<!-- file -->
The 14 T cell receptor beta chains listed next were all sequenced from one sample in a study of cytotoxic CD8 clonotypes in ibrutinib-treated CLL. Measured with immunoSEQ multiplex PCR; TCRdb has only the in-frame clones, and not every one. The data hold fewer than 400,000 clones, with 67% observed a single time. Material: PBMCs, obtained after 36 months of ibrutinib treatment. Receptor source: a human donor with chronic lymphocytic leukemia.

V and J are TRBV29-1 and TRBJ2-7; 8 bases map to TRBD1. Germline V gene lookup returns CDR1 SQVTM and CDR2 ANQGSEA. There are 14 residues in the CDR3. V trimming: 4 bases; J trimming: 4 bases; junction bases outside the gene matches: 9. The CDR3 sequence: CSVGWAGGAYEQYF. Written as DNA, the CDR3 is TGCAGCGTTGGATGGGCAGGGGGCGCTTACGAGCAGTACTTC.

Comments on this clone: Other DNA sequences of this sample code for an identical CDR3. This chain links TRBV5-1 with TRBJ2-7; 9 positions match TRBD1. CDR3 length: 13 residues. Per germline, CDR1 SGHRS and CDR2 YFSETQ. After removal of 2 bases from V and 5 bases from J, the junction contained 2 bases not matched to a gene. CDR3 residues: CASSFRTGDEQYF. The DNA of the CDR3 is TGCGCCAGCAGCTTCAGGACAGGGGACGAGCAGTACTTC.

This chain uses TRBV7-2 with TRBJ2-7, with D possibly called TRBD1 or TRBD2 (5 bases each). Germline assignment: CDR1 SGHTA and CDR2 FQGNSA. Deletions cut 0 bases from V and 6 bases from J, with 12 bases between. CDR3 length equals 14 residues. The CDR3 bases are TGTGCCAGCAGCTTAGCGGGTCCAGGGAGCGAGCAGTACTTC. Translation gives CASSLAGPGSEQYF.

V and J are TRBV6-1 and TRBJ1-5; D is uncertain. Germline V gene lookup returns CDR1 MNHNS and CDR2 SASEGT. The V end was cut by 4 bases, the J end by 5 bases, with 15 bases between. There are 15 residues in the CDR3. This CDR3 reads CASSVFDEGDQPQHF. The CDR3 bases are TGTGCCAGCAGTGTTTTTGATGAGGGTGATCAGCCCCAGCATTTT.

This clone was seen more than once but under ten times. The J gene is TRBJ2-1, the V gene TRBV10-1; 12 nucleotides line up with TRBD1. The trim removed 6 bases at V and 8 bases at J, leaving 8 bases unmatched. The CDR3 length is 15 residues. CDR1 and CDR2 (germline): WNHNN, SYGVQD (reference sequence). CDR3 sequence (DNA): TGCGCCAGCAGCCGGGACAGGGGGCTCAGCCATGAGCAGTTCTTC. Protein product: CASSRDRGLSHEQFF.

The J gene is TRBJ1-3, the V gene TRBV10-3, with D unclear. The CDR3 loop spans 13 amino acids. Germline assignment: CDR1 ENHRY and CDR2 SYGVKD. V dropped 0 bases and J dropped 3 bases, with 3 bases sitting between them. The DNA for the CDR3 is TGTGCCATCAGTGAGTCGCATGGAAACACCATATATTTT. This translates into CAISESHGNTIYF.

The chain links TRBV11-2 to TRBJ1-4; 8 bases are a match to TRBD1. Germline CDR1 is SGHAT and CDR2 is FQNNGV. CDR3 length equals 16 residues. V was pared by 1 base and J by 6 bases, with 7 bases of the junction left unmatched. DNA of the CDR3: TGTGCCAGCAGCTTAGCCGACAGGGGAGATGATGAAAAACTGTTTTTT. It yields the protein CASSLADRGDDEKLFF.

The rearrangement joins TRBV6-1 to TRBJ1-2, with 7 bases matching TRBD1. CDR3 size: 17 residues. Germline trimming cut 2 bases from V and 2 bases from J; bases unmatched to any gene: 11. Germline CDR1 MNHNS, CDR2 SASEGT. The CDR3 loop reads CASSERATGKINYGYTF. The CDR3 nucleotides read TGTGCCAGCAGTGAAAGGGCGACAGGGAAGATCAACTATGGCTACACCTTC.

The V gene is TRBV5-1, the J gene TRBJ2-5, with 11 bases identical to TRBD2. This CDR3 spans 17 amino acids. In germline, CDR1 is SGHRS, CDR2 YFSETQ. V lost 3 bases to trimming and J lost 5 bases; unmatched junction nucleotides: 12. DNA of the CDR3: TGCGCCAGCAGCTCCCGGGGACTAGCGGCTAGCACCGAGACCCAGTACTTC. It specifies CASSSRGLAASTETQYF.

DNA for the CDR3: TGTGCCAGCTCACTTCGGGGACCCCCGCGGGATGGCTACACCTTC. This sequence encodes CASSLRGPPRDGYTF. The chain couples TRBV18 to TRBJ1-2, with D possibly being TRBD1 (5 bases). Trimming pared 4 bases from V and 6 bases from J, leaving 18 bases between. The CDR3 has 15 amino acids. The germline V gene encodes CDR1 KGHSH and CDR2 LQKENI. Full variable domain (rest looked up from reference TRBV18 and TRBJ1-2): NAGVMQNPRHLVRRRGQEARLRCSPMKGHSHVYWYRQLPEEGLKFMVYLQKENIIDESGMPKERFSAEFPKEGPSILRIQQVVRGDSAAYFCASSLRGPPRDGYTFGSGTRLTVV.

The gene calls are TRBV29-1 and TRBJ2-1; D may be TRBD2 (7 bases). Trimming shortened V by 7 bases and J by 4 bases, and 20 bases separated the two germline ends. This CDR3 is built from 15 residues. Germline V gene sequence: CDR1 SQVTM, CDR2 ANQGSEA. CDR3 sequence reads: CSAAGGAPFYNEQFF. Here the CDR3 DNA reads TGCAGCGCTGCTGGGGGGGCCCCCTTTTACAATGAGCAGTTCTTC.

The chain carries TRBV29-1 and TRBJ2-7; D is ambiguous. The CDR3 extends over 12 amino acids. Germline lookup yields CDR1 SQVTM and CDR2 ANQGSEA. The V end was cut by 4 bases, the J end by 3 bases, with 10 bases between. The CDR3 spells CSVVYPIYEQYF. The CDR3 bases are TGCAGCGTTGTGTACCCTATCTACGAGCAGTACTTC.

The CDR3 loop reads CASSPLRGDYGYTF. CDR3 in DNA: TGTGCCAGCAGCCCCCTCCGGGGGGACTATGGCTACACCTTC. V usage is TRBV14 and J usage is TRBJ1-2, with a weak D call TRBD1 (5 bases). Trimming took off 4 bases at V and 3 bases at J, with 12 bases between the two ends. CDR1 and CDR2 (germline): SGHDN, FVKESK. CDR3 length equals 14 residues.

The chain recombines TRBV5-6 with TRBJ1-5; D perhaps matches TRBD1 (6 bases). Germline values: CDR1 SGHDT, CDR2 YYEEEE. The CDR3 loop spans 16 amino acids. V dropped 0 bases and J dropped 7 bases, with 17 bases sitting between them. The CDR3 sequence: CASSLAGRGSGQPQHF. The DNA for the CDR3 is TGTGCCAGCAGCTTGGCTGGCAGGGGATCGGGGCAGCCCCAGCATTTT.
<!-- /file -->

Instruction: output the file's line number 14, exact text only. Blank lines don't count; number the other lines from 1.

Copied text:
The CDR3 loop reads CASSPLRGDYGYTF. CDR3 in DNA: TGTGCCAGCAGCCCCCTCCGGGGGGACTATGGCTACACCTTC. V usage is TRBV14 and J usage is TRBJ1-2, with a weak D call TRBD1 (5 bases). Trimming took off 4 bases at V and 3 bases at J, with 12 bases between the two ends. CDR1 and CDR2 (germline): SGHDN, FVKESK. CDR3 length equals 14 residues.